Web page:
Occupational Therapy Program Partners with Petit Family Foundation

By Melissa Chighisola

Published: Friday, May 25, 2012

Updated: Friday, May 25, 2012 18:05

Kay Walker/ The Quad News

While horseback riding is often considered simply a recreational activity to many, occupational therapy students at Quinnipiac University regularly explore this activity as one type of treatment for patients. In cooperation with The Petit Family Foundation and HTC construction, the occupational therapy program has helped develop a new sensory trail at Hidden Acres Farm.

The trail will open on May 29 at Hidden Acres Farm, in Prospect, Conn. Modeled after a similar trail at High Hopes Therapeutic Riding in Old Lyme, Conn., the trail contains different stations that are targeted toward the development of different senses or occupational issues that patients might have.

According to the Hidden Acres website, the farm “ provides therapeutic horseback riding and equine assisted activities to children and adults with physical, developmental and emotional challenges in a supportive environment.”

The new trail was made possible with a grant from the Petit Family Foundation. The foundation was created by Dr. William Petit after losing his wife and two daughters to a violent home invasion in their Cheshire, Conn. residence in July of 2007.  

The mission of the foundation states that it is designed “to foster the education of young people, especially women in the sciences; to improve the lives of those affected by chronic illnesses; and to support efforts to protect and help those affected by violence.”  

The foundation’s partnership and funding of the creation of the sensory trail at Hidden Acres directly connects to its mission statement by helping those affected by illness and disability, as well as furthering the educational opportunities of Quinnipiac’s occupational therapy students.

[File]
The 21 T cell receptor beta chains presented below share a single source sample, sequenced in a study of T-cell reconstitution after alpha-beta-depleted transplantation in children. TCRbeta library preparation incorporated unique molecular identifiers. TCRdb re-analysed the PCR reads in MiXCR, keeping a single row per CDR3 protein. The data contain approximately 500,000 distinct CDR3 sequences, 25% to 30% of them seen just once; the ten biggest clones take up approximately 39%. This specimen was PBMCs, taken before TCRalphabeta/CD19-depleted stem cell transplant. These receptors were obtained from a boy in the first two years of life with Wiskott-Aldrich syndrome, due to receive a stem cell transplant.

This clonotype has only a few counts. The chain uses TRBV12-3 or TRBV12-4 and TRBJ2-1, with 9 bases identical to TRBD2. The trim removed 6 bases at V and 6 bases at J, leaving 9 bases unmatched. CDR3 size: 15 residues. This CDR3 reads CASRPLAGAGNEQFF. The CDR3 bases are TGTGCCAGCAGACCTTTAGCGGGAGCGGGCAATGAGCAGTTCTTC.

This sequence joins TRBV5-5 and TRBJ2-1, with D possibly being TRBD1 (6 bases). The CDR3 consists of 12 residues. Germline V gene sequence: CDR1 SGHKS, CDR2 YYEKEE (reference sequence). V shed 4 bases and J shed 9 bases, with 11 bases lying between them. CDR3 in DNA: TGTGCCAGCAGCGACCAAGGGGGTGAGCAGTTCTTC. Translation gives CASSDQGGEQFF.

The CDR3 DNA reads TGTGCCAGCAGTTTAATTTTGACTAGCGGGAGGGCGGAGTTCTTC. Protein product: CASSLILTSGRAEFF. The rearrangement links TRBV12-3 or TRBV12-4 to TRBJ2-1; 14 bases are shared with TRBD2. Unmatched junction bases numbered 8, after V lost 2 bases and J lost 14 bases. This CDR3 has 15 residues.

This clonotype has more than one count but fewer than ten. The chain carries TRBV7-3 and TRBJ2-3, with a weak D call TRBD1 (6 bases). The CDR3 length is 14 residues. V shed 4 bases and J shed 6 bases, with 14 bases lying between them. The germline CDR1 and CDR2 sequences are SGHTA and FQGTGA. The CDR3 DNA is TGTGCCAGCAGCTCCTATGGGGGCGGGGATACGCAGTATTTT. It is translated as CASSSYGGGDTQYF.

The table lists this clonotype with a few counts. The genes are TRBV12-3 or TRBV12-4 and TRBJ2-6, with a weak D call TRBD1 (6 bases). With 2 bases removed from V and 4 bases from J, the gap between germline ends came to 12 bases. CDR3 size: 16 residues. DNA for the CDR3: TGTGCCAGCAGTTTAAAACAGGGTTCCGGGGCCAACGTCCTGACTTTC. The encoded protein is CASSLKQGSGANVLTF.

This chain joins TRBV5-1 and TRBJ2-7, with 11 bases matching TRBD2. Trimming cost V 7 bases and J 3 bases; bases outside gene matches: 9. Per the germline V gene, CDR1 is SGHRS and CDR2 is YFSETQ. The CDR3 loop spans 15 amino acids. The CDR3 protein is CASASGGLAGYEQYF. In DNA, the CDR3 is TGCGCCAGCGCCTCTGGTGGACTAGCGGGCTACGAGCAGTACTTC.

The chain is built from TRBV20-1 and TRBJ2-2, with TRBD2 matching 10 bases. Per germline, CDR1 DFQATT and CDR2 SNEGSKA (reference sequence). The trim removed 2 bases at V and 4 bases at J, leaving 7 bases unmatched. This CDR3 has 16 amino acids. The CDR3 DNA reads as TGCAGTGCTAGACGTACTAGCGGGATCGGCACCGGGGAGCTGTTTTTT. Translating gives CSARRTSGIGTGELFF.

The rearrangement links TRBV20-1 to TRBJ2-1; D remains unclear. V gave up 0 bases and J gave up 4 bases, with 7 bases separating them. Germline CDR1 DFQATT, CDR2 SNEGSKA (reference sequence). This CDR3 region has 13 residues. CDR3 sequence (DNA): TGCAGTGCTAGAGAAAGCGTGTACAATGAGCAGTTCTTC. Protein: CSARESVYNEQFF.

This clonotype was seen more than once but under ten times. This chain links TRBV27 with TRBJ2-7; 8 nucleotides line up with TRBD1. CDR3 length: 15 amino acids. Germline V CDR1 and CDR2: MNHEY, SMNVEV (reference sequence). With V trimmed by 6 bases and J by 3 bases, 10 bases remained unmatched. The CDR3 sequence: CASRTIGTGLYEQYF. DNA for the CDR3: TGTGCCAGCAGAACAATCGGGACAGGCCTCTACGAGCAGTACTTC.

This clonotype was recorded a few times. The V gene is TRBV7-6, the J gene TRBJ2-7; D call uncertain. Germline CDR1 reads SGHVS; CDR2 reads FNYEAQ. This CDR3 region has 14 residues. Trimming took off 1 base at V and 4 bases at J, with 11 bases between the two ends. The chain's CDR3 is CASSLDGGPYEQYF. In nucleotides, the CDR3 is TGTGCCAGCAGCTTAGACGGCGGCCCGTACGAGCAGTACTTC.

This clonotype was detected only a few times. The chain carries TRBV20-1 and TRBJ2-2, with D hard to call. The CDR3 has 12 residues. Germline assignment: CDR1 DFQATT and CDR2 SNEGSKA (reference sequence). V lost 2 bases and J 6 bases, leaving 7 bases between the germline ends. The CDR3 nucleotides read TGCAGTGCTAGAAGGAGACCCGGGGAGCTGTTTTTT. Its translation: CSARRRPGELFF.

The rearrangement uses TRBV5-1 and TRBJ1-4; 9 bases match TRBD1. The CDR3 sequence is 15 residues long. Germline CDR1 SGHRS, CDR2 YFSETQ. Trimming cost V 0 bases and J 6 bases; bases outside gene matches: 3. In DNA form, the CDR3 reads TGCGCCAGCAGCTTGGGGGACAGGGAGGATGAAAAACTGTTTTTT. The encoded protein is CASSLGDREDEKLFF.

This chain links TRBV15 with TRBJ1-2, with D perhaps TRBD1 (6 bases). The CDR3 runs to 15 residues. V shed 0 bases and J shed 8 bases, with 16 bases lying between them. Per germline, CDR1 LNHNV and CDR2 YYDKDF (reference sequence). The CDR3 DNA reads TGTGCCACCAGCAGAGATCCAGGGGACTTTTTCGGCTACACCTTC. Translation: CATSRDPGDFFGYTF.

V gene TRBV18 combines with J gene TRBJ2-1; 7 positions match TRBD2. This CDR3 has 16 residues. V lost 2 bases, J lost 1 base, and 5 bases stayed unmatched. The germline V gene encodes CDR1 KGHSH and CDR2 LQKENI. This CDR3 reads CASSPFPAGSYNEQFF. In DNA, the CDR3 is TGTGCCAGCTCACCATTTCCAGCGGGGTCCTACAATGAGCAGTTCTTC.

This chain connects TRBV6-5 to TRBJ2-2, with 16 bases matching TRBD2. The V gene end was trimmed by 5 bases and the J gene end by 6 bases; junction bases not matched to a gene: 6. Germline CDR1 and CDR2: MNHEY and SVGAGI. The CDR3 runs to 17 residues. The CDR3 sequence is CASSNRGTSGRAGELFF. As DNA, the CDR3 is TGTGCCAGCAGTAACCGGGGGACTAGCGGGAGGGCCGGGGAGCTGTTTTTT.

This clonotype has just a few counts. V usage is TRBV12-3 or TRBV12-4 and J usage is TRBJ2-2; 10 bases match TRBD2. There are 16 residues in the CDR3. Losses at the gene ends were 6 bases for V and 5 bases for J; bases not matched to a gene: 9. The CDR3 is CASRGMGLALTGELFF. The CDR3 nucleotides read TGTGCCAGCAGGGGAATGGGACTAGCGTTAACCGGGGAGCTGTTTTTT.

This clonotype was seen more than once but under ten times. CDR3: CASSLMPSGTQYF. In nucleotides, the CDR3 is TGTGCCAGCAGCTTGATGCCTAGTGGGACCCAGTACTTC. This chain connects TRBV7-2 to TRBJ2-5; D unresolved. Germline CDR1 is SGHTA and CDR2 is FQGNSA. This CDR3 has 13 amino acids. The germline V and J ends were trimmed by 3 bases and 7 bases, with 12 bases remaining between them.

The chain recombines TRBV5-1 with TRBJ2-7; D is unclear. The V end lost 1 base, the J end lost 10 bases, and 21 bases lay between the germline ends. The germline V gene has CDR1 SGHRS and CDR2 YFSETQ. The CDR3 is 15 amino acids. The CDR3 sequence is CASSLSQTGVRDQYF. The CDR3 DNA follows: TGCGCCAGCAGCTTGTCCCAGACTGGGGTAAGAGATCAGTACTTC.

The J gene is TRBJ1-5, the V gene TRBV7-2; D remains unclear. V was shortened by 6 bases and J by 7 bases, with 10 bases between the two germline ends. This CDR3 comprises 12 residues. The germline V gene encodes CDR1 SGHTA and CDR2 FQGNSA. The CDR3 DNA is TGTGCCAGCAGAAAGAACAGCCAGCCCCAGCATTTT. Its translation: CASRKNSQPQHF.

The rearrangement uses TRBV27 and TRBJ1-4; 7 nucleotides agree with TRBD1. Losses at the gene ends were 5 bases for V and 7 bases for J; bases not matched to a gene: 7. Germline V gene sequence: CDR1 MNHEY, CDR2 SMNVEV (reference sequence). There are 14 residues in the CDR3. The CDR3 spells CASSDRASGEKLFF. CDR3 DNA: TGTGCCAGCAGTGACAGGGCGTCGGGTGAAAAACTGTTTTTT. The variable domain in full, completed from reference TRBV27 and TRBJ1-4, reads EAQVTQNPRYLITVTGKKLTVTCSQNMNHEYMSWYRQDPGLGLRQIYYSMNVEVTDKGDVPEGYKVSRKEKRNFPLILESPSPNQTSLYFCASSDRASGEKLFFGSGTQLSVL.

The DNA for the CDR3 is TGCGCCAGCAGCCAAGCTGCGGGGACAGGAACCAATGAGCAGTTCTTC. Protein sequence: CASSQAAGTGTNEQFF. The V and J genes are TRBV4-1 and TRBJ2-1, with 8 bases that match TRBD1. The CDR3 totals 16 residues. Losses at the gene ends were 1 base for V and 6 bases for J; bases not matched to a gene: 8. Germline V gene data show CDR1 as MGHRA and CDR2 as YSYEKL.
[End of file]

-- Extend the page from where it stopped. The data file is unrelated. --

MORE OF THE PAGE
“The foundation was able to respond to the grant for trails material and activity equipment because it is a program for children and young adults with chronic illness and disabilities including physical, developmental and emotional challenges,” said Rolande Petit.

According to Professor of Occupational Therapy Donna Latella, creating the trail was a very intricate and detailed process.

“It is not just something that you create for the sake of having a trail.  Each station must have a purpose to meet the needs of the riders,” Latella said.  

While each station holds the potential to aid occupational therapy patients in their recovery, the trail is also capable of creating new opportunities for Quinnipiac students.

“The students have helped to create and build this trail,” Latella  said. “It is our hope in the future that they may volunteer in the program at Hidden Acres and assess the effectiveness of the trail.”

Elizabeth Smith is a graduate occupational therapy student who had a hand in the planning and development of the sensory trail. She began work with the trail as a part of her senior capstone project.

“I was very excited to work on this project because I have seen other sensory trails, and I am very interested in using animals in the therapy process,” Smith said.  

The capstone students acted as an important part of the design of the trail from the very beginning stages. Students, like Smith, assisted in planning the different stations to meet a variety of needs, obtained funding, purchased the materials and helped construct the stations on the trail.

Smith said she became an occupational therapy major because she wanted to work in a job that was creative, but also challenging. The sensory trail is an outlet which allowed her to do just that.

It is her hope that future occupational therapy capstone students will expand on the project by creating new stations and perfecting the ones that already exist to help the trail grow in the coming years.